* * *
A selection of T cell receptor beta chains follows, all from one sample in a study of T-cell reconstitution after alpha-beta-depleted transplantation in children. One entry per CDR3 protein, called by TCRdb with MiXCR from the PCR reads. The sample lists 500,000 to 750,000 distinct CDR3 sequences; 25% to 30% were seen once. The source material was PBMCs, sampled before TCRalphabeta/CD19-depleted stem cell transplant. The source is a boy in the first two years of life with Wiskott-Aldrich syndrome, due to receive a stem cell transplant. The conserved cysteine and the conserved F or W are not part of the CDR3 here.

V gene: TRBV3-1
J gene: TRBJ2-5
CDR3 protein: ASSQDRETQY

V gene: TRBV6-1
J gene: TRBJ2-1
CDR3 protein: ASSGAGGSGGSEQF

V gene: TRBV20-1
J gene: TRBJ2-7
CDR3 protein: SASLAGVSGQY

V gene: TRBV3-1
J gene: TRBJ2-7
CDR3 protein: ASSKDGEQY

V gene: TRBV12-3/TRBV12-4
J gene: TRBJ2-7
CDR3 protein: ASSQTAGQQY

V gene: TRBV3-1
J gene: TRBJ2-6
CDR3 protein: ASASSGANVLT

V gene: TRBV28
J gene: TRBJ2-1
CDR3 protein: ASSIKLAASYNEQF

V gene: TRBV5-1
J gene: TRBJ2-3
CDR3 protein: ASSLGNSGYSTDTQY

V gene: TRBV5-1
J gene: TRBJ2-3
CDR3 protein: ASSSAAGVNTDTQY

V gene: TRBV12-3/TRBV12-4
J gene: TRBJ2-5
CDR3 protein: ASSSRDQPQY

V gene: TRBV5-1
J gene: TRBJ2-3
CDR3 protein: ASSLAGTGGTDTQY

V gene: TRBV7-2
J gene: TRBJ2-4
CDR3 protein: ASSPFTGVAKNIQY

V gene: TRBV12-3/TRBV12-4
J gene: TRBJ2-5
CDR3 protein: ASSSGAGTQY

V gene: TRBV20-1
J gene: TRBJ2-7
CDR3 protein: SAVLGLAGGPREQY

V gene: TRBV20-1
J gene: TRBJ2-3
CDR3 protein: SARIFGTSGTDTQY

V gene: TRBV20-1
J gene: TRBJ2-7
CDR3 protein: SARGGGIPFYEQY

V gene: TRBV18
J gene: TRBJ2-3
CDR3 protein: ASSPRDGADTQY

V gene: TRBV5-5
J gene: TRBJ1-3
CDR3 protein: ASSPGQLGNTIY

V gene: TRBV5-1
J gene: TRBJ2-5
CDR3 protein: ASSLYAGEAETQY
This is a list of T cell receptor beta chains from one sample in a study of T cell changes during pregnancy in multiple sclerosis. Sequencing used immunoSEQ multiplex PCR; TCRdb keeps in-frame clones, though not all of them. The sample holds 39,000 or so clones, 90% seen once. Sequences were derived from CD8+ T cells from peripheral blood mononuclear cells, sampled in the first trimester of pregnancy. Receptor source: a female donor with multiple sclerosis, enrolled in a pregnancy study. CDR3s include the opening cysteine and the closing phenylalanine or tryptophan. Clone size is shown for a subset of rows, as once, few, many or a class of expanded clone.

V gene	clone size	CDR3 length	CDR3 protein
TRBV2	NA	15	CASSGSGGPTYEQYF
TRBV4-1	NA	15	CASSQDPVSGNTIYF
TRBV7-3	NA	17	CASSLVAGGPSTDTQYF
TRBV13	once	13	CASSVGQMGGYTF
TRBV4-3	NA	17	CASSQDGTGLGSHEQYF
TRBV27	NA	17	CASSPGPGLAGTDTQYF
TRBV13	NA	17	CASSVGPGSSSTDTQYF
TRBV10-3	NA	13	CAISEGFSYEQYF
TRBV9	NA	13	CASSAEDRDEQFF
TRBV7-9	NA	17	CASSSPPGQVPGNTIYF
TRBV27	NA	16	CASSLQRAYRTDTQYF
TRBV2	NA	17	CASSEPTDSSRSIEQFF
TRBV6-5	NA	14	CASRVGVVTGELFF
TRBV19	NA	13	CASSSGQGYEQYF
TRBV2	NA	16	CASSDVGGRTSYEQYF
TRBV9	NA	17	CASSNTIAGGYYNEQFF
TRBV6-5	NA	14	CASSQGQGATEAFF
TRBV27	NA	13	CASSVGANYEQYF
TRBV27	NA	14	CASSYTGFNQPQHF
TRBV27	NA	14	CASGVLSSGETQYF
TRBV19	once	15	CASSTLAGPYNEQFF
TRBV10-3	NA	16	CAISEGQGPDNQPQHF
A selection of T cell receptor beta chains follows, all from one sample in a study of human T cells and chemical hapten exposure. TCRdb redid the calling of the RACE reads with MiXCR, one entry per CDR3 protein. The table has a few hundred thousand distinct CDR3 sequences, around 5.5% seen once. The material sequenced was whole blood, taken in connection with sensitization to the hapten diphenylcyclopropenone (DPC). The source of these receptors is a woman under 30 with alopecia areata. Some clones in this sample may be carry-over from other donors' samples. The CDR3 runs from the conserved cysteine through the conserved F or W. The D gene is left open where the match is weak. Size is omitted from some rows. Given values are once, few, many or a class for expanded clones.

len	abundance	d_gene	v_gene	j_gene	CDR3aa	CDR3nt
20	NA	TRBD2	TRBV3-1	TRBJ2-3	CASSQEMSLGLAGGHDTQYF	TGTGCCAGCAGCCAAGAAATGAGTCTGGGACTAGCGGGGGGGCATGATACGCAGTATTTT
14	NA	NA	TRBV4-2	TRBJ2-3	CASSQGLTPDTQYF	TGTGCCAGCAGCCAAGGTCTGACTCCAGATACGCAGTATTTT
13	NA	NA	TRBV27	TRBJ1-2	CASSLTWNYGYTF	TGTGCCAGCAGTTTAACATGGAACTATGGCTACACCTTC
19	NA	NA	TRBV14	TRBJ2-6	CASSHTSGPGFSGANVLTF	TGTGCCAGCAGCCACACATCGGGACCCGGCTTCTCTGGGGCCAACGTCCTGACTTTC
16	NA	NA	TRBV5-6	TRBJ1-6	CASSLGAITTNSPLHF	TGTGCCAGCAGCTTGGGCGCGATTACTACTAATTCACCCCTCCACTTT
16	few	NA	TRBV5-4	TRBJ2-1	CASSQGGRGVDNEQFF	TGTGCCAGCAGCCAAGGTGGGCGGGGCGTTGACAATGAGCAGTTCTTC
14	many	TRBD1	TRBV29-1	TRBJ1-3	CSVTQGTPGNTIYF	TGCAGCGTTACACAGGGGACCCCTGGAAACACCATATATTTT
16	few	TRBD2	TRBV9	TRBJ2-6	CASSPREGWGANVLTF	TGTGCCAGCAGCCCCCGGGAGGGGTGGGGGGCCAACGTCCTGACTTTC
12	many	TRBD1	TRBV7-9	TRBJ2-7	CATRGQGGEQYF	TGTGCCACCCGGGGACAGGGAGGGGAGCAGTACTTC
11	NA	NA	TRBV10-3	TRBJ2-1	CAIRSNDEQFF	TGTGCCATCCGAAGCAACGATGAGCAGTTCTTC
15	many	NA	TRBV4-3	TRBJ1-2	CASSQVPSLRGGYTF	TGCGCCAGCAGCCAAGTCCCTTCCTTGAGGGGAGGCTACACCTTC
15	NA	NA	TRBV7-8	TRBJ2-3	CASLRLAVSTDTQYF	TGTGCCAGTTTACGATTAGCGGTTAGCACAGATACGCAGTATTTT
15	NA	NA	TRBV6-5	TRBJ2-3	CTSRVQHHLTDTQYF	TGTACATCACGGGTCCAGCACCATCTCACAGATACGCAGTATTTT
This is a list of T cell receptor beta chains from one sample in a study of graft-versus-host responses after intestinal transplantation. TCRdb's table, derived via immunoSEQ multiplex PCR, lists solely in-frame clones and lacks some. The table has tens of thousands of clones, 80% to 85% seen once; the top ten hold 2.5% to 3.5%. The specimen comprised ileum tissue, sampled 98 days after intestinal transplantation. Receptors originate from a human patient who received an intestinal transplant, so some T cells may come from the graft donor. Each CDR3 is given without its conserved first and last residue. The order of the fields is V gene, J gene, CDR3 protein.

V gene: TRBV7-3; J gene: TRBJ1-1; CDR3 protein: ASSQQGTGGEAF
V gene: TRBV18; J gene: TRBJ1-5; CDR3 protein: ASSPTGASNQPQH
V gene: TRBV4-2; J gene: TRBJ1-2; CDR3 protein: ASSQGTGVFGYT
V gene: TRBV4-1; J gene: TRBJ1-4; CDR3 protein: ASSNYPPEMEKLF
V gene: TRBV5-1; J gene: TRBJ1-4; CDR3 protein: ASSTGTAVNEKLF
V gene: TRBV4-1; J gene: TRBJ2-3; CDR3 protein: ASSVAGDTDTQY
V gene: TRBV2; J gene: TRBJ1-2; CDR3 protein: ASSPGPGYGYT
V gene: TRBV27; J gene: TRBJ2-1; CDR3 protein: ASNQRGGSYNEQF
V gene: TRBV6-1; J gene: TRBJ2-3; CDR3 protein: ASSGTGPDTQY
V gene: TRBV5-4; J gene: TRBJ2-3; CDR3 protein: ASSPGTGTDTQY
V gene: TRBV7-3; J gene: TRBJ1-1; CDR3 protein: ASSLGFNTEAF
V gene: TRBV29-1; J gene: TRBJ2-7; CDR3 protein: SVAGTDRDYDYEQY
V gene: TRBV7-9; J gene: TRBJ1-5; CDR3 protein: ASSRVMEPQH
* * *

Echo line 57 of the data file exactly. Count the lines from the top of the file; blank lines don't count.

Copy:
J gene: TRBJ2-5